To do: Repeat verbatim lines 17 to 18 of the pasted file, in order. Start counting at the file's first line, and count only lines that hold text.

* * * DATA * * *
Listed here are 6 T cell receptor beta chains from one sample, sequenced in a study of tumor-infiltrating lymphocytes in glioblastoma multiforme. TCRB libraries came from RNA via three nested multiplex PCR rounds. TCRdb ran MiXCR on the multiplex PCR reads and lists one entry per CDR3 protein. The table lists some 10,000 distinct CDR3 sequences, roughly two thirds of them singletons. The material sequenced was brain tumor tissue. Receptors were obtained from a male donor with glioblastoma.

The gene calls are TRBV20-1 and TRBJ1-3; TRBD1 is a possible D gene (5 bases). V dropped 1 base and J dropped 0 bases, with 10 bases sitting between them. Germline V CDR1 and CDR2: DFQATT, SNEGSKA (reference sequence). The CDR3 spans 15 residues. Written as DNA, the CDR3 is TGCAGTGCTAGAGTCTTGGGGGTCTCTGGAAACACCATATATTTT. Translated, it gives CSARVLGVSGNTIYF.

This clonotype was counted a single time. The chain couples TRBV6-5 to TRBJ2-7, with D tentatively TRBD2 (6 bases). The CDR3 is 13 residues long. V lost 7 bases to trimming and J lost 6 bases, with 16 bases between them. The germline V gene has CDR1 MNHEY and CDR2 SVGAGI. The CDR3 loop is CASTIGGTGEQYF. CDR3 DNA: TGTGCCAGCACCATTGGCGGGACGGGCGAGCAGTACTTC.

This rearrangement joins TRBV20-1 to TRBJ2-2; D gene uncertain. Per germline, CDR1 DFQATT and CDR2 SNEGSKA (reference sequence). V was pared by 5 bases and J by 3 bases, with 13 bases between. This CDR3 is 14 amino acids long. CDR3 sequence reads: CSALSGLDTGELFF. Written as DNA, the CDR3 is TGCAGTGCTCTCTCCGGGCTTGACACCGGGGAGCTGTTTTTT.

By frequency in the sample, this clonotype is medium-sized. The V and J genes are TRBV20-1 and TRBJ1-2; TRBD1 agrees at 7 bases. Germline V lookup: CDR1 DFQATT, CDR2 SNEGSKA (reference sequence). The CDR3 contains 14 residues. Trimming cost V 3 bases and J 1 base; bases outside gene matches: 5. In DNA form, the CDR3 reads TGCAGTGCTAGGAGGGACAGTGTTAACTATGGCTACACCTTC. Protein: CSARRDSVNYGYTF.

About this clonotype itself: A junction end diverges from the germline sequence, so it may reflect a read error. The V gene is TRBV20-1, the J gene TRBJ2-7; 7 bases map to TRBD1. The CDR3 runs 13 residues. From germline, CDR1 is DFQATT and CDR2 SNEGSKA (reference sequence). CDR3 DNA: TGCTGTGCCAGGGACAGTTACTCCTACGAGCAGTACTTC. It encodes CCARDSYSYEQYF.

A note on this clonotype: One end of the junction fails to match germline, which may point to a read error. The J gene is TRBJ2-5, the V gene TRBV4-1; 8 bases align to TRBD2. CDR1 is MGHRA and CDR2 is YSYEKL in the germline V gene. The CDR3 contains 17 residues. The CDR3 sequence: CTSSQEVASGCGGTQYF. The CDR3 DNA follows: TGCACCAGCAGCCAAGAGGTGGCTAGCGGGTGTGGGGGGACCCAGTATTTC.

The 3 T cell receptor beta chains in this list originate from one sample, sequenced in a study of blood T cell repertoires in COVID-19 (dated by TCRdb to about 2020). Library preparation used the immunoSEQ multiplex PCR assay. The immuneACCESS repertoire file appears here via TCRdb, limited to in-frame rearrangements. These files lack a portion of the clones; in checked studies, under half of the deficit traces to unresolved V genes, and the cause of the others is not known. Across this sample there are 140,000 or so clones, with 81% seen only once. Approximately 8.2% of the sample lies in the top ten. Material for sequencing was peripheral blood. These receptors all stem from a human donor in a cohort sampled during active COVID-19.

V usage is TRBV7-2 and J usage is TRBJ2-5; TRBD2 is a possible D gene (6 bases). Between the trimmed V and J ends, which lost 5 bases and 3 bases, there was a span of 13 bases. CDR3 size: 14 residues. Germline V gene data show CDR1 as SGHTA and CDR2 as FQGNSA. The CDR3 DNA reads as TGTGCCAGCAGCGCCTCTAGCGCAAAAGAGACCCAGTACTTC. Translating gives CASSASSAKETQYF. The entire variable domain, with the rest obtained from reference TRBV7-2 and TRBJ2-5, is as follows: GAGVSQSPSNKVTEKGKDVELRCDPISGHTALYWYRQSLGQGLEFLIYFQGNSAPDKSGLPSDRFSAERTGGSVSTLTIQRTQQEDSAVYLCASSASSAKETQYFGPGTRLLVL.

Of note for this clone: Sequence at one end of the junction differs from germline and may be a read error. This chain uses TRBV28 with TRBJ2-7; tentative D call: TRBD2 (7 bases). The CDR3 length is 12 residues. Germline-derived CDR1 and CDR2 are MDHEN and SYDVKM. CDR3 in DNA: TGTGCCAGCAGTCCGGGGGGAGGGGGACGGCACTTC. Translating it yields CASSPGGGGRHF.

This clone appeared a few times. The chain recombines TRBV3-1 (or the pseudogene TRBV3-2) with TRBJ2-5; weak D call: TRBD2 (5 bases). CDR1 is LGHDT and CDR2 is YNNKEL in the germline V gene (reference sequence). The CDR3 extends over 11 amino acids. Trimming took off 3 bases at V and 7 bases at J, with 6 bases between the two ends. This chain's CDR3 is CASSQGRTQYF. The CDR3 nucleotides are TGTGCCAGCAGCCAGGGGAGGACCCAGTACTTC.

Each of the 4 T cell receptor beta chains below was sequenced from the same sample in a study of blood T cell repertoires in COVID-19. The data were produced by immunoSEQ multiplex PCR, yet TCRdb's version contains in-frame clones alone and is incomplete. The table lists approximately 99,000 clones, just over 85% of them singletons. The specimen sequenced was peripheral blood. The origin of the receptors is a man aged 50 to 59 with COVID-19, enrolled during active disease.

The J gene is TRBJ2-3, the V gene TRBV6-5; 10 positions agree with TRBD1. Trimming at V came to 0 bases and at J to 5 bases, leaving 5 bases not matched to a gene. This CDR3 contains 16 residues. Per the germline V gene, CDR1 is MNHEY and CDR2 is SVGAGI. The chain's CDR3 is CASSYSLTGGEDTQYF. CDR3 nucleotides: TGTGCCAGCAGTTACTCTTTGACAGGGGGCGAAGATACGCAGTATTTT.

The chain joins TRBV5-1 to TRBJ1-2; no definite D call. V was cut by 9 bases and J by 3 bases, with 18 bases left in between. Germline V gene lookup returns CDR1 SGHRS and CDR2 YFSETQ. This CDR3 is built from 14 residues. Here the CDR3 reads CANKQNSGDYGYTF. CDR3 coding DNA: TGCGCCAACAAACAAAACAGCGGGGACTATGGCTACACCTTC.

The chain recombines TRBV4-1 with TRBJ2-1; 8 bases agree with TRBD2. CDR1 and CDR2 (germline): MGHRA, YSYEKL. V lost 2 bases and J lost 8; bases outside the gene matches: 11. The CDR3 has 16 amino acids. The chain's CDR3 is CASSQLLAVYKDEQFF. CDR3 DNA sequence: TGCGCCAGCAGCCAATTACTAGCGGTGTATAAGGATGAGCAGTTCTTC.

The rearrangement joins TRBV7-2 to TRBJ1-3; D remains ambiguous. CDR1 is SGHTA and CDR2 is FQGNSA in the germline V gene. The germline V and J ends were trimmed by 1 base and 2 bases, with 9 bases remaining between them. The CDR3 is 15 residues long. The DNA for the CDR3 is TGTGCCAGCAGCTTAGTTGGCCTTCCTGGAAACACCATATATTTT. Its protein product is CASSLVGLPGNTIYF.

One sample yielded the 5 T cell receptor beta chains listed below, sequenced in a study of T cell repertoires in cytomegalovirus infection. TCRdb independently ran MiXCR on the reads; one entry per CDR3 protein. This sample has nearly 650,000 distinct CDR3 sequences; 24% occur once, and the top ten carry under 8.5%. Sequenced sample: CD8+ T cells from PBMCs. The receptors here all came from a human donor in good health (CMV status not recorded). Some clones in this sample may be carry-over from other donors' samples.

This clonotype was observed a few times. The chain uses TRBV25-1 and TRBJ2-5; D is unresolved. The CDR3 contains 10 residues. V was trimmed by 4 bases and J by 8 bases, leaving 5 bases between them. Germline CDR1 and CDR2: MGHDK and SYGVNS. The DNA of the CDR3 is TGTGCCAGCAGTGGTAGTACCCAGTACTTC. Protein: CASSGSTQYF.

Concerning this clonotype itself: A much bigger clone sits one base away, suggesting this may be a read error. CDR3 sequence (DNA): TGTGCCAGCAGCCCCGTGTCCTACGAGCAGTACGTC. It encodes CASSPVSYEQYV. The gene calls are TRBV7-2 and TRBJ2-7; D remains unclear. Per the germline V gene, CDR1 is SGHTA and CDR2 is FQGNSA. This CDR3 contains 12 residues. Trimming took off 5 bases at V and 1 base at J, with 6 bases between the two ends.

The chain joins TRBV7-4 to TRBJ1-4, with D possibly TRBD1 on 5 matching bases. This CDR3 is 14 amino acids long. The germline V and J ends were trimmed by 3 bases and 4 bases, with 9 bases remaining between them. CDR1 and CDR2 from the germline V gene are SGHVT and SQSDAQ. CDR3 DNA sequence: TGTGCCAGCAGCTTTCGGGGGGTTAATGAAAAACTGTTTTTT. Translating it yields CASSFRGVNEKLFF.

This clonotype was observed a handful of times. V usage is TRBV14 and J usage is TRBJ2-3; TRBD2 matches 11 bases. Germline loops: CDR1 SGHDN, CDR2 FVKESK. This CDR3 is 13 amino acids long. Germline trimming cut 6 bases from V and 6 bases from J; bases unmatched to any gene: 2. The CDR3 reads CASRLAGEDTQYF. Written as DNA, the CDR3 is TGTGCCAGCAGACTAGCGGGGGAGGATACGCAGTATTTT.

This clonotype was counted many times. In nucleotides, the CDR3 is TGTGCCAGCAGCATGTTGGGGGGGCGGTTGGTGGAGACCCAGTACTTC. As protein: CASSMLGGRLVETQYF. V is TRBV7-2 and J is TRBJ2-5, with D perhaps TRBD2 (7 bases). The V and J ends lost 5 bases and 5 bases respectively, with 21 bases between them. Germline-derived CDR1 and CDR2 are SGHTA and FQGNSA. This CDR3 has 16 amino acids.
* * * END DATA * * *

One sample yielded the 5 T cell receptor beta chains listed below, sequenced in a study of T cell repertoires in cytomegalovirus infection. TCRdb independently ran MiXCR on the reads; one entry per CDR3 protein. This sample has nearly 650,000 distinct CDR3 sequences; 24% occur once, and the top ten carry under 8.5%. Sequenced sample: CD8+ T cells from PBMCs. The receptors here all came from a human donor in good health (CMV status not recorded). Some clones in this sample may be carry-over from other donors' samples.

This clonotype was observed a few times. The chain uses TRBV25-1 and TRBJ2-5; D is unresolved. The CDR3 contains 10 residues. V was trimmed by 4 bases and J by 8 bases, leaving 5 bases between them. Germline CDR1 and CDR2: MGHDK and SYGVNS. The DNA of the CDR3 is TGTGCCAGCAGTGGTAGTACCCAGTACTTC. Protein: CASSGSTQYF.